The same scene plays out in many jurisdictions every day: patrol officers, responding to a crime in progress call such as a robbery, burglary etc. see the suspect and a foot pursuit is initiated. The suspect runs into backyards but the patrol officers contain the subject by establishing a solid perimeter. An airborne law enforcement unit arrives overhead and using a thermal imager relays the movement of the subject within the backyards. Possibly realizing the futility of running, the subject hides in a small shed. Finally a K-9 officer arrives with their trusted partner and the dog is released into the yard where the subject was last seen by the helicopter. Very quickly cries of mercy are heard and the subject meekly surrenders. The capture is the essence of teamwork, coordination and just good police work. The best part is that no officers were injured and a very bad guy has been taken off the street.
In many agencies, the relationship between airborne law enforcement and K-9 officers is a close one. When both resources are used together, they make up an almost unbeatable team. The airborne law enforcement unit works best in containing the subject and in many cases causing the suspect to attempt to hide or at least stop running. The dangerous aspect of officers now approaching the subject is at least minimized by the K-9 going in and neutralizing the suspect. One K-9 officer commented on the strong relationship between the K-9 and airborne law enforcement team.
If a subject is contained within a perimeter, there is a very slim chance that they will successfully be able to elude the aircraft and dog. The best part is we are able to search quickly and effectively while minimizing the danger to responding officers.
Given the knowledge base of the K-9 officer and the airborne crew, their experience often gives them an edge when searching. "Searches are our thing. Although nothing is ever a sure bet, many bad guys react in a similar fashion and sometimes our past experience can help to quickly locate the subject and end the search quickly", notes a Newark Police K-9 officer. "We rely on the airborne unit to help pinpoint the subject's location to begin our search." Sometimes, the tremendous show of force, including numerous ground officers, a thundering helicopter overhead and the arrival of a very eager and barking k-9 are enough to break the will of the most hardened subject. They surrender is truly their only option and their only request is not to let the K-9 get them!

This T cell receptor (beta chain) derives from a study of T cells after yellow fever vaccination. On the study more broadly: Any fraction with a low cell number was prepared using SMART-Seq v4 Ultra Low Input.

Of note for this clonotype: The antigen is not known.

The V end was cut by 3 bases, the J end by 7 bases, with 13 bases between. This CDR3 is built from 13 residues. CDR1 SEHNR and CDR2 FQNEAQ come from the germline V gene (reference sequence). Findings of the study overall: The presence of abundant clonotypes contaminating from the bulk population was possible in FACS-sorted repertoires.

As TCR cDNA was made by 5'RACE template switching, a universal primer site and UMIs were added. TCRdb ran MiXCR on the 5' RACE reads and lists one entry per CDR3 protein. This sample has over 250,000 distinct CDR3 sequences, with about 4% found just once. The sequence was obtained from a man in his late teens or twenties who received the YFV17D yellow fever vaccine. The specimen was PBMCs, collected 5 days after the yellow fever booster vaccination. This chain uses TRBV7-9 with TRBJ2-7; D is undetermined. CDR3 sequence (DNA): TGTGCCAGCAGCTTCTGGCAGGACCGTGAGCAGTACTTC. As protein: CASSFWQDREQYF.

By far, the greatest challenge in establishing a secure perimeter is making sure all sides are covered adequately. Naturally, it is rare that the perimeter is a square and we must account for longer blocks, curves, geographical challenges, railroads etc. The airborne unit can be especially crucial in seeing any gaps in coverage and relying that information to ground officers. Ground personnel can query the airborne unit and ask if they see any of these gaps to help further secure a perimeter. If the ground units anticipate the services of airborne assets, they should call sooner than later. It is much better to get the aircraft enroute and have to cancel them than to decide 20 minutes into an incident that you should have called for the aircraft. Many suspects, questioned during a debriefing, believe the helicopter can always see them so they are reluctant to make major moves like running through several yards. Rather, they try to become stealthier and hide along fence lines, small structures or under bushes or brush.